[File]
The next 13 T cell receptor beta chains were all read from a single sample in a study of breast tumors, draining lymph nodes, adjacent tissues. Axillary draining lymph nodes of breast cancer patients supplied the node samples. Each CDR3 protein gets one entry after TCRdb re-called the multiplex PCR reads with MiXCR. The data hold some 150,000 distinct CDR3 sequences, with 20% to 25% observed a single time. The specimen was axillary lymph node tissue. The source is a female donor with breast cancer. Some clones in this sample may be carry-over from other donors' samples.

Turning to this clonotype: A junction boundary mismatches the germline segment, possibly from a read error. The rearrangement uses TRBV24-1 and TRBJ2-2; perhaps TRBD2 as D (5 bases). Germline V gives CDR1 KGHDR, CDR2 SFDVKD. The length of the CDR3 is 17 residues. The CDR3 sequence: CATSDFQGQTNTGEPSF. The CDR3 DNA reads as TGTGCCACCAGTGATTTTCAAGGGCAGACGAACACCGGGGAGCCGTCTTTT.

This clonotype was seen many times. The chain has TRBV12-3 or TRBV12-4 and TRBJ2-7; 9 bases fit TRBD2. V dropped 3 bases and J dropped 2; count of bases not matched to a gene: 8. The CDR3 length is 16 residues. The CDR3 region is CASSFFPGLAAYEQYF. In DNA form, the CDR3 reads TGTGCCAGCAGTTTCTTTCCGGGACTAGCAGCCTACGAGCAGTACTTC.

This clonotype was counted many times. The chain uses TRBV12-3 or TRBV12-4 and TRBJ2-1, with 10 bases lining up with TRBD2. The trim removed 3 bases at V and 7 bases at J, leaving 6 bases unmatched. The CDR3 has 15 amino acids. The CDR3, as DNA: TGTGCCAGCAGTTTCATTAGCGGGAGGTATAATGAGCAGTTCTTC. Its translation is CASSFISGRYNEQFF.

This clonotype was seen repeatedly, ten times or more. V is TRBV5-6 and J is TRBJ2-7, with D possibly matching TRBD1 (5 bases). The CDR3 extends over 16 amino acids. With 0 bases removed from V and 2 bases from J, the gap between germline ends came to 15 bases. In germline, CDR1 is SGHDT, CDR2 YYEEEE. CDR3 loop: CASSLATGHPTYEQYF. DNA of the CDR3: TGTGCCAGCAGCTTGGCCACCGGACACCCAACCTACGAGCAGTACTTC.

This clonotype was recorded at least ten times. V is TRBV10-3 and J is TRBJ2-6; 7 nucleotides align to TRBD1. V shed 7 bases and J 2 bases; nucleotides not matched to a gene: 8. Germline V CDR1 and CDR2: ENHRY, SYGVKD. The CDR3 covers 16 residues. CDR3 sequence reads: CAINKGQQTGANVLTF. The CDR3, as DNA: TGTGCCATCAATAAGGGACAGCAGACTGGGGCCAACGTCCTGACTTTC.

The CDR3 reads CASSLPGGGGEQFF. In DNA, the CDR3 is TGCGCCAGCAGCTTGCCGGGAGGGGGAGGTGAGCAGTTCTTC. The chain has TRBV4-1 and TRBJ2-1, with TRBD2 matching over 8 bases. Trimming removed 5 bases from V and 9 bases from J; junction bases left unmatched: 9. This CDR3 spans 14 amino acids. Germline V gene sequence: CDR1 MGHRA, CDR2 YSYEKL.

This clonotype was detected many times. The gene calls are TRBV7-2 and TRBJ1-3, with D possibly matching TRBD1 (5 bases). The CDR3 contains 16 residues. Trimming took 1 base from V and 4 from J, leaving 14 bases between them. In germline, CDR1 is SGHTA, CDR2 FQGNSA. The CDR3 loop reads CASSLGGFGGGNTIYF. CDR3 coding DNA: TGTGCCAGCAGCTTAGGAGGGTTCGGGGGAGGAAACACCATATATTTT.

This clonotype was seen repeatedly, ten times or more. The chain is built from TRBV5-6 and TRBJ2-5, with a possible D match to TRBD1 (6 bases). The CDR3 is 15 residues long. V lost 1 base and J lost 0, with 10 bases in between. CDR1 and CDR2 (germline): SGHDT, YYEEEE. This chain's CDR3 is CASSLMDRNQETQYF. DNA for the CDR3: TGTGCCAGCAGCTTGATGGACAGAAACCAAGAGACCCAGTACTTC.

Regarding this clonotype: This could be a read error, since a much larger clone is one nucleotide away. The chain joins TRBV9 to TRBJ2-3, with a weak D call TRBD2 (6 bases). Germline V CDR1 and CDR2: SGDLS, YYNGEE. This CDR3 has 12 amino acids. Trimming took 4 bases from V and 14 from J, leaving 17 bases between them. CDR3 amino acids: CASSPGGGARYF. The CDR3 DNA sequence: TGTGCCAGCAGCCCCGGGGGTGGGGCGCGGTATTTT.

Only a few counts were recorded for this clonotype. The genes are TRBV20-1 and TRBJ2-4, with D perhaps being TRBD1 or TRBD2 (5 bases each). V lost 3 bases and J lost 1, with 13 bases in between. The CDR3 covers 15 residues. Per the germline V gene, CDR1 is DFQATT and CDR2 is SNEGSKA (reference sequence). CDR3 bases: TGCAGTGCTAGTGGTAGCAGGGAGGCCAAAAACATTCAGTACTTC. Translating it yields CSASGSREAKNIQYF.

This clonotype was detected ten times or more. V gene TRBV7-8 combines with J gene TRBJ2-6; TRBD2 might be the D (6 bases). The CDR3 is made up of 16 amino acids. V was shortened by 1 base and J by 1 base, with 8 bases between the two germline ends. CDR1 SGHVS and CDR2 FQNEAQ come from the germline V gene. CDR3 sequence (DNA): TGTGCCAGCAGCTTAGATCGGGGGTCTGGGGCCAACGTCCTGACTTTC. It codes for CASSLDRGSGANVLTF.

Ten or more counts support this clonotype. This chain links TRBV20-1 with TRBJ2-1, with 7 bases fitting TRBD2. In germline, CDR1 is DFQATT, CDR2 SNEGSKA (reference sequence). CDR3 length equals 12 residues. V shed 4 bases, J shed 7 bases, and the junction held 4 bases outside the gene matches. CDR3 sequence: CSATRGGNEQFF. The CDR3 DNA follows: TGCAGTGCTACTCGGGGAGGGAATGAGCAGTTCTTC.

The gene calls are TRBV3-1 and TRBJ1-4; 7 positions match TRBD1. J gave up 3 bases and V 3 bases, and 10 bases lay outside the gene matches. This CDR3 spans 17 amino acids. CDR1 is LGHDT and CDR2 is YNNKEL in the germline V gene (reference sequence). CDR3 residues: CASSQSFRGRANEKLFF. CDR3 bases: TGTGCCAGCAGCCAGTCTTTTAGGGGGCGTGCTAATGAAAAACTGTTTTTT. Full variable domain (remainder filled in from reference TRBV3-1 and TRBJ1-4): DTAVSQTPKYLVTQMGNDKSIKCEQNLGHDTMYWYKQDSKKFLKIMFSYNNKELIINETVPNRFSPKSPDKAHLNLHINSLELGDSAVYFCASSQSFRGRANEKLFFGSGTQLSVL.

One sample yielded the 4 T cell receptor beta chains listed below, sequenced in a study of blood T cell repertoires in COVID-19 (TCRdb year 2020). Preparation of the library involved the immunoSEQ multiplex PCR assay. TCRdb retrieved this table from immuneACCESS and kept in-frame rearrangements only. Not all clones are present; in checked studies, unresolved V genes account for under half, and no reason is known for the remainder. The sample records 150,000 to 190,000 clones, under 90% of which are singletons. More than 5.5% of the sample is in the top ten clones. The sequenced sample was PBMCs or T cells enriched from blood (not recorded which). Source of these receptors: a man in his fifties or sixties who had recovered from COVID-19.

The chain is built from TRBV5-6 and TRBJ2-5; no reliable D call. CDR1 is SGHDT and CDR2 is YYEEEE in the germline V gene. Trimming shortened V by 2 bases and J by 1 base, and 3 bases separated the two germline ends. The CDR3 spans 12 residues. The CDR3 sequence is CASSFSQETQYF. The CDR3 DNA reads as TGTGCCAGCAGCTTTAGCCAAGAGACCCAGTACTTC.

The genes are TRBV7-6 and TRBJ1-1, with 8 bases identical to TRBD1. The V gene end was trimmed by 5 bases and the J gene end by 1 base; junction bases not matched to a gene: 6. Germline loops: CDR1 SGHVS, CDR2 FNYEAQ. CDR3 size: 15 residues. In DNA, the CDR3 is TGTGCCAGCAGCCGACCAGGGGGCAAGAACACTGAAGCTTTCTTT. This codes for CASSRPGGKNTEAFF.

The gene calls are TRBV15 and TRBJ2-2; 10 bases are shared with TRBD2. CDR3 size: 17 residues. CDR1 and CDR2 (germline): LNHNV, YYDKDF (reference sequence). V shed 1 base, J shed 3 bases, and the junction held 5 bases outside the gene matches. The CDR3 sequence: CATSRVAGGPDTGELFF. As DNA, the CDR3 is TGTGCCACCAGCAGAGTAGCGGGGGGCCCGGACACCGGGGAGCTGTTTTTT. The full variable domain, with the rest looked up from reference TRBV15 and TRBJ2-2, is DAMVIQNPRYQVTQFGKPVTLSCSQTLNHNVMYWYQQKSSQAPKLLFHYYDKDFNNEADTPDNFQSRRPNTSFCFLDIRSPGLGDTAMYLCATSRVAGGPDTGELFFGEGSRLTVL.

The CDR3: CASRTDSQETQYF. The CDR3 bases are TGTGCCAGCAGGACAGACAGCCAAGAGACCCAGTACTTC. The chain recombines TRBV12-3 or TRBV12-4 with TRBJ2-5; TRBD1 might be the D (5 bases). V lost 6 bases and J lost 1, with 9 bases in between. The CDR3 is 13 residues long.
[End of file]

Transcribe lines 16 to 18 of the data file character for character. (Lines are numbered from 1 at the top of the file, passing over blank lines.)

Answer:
The chain is built from TRBV5-6 and TRBJ2-5; no reliable D call. CDR1 is SGHDT and CDR2 is YYEEEE in the germline V gene. Trimming shortened V by 2 bases and J by 1 base, and 3 bases separated the two germline ends. The CDR3 spans 12 residues. The CDR3 sequence is CASSFSQETQYF. The CDR3 DNA reads as TGTGCCAGCAGCTTTAGCCAAGAGACCCAGTACTTC.

The genes are TRBV7-6 and TRBJ1-1, with 8 bases identical to TRBD1. The V gene end was trimmed by 5 bases and the J gene end by 1 base; junction bases not matched to a gene: 6. Germline loops: CDR1 SGHVS, CDR2 FNYEAQ. CDR3 size: 15 residues. In DNA, the CDR3 is TGTGCCAGCAGCCGACCAGGGGGCAAGAACACTGAAGCTTTCTTT. This codes for CASSRPGGKNTEAFF.

The gene calls are TRBV15 and TRBJ2-2; 10 bases are shared with TRBD2. CDR3 size: 17 residues. CDR1 and CDR2 (germline): LNHNV, YYDKDF (reference sequence). V shed 1 base, J shed 3 bases, and the junction held 5 bases outside the gene matches. The CDR3 sequence: CATSRVAGGPDTGELFF. As DNA, the CDR3 is TGTGCCACCAGCAGAGTAGCGGGGGGCCCGGACACCGGGGAGCTGTTTTTT. The full variable domain, with the rest looked up from reference TRBV15 and TRBJ2-2, is DAMVIQNPRYQVTQFGKPVTLSCSQTLNHNVMYWYQQKSSQAPKLLFHYYDKDFNNEADTPDNFQSRRPNTSFCFLDIRSPGLGDTAMYLCATSRVAGGPDTGELFFGEGSRLTVL.